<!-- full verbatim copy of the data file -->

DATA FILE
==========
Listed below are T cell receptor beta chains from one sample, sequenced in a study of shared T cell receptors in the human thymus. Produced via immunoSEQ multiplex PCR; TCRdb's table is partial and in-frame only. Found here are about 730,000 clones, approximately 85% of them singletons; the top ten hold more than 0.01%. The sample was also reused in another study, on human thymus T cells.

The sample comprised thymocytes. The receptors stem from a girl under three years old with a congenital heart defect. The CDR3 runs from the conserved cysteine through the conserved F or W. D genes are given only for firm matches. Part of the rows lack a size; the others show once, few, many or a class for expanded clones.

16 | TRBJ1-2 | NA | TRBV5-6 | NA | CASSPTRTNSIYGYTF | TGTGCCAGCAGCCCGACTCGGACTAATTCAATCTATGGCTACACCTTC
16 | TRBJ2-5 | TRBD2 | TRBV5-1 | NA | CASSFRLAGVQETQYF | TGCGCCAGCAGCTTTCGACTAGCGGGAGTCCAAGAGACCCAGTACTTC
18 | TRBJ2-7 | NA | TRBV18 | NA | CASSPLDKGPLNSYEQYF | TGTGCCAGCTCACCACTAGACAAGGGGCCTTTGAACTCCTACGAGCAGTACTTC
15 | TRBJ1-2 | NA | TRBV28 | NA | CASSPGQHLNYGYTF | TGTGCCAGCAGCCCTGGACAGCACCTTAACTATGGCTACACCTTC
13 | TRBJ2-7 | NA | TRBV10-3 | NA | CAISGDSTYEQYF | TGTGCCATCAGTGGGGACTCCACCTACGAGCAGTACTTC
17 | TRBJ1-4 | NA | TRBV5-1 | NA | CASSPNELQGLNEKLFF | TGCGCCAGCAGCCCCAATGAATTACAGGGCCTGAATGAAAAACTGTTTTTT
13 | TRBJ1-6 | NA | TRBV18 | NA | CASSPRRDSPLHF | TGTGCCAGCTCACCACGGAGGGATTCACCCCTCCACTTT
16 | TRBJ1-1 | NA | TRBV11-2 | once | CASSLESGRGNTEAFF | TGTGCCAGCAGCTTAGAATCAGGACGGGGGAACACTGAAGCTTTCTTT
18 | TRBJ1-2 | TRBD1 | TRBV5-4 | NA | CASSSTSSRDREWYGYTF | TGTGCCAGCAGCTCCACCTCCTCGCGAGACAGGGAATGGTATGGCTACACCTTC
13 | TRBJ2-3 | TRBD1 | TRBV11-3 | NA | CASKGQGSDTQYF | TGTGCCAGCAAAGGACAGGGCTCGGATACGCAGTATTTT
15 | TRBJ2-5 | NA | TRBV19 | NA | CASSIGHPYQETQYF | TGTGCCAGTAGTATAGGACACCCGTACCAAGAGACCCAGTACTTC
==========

Listed below are T cell receptor beta chains from one sample, sequenced in a study of shared T cell receptors in the human thymus. Produced via immunoSEQ multiplex PCR; TCRdb's table is partial and in-frame only. Found here are about 730,000 clones, approximately 85% of them singletons; the top ten hold more than 0.01%. The sample was also reused in another study, on human thymus T cells.

The sample comprised thymocytes. The receptors stem from a girl under three years old with a congenital heart defect. The CDR3 runs from the conserved cysteine through the conserved F or W. D genes are given only for firm matches. Part of the rows lack a size; the others show once, few, many or a class for expanded clones.

16 | TRBJ1-2 | NA | TRBV5-6 | NA | CASSPTRTNSIYGYTF | TGTGCCAGCAGCCCGACTCGGACTAATTCAATCTATGGCTACACCTTC
16 | TRBJ2-5 | TRBD2 | TRBV5-1 | NA | CASSFRLAGVQETQYF | TGCGCCAGCAGCTTTCGACTAGCGGGAGTCCAAGAGACCCAGTACTTC
18 | TRBJ2-7 | NA | TRBV18 | NA | CASSPLDKGPLNSYEQYF | TGTGCCAGCTCACCACTAGACAAGGGGCCTTTGAACTCCTACGAGCAGTACTTC
15 | TRBJ1-2 | NA | TRBV28 | NA | CASSPGQHLNYGYTF | TGTGCCAGCAGCCCTGGACAGCACCTTAACTATGGCTACACCTTC
13 | TRBJ2-7 | NA | TRBV10-3 | NA | CAISGDSTYEQYF | TGTGCCATCAGTGGGGACTCCACCTACGAGCAGTACTTC
17 | TRBJ1-4 | NA | TRBV5-1 | NA | CASSPNELQGLNEKLFF | TGCGCCAGCAGCCCCAATGAATTACAGGGCCTGAATGAAAAACTGTTTTTT
13 | TRBJ1-6 | NA | TRBV18 | NA | CASSPRRDSPLHF | TGTGCCAGCTCACCACGGAGGGATTCACCCCTCCACTTT
16 | TRBJ1-1 | NA | TRBV11-2 | once | CASSLESGRGNTEAFF | TGTGCCAGCAGCTTAGAATCAGGACGGGGGAACACTGAAGCTTTCTTT
18 | TRBJ1-2 | TRBD1 | TRBV5-4 | NA | CASSSTSSRDREWYGYTF | TGTGCCAGCAGCTCCACCTCCTCGCGAGACAGGGAATGGTATGGCTACACCTTC
13 | TRBJ2-3 | TRBD1 | TRBV11-3 | NA | CASKGQGSDTQYF | TGTGCCAGCAAAGGACAGGGCTCGGATACGCAGTATTTT
15 | TRBJ2-5 | NA | TRBV19 | NA | CASSIGHPYQETQYF | TGTGCCAGTAGTATAGGACACCCGTACCAAGAGACCCAGTACTTC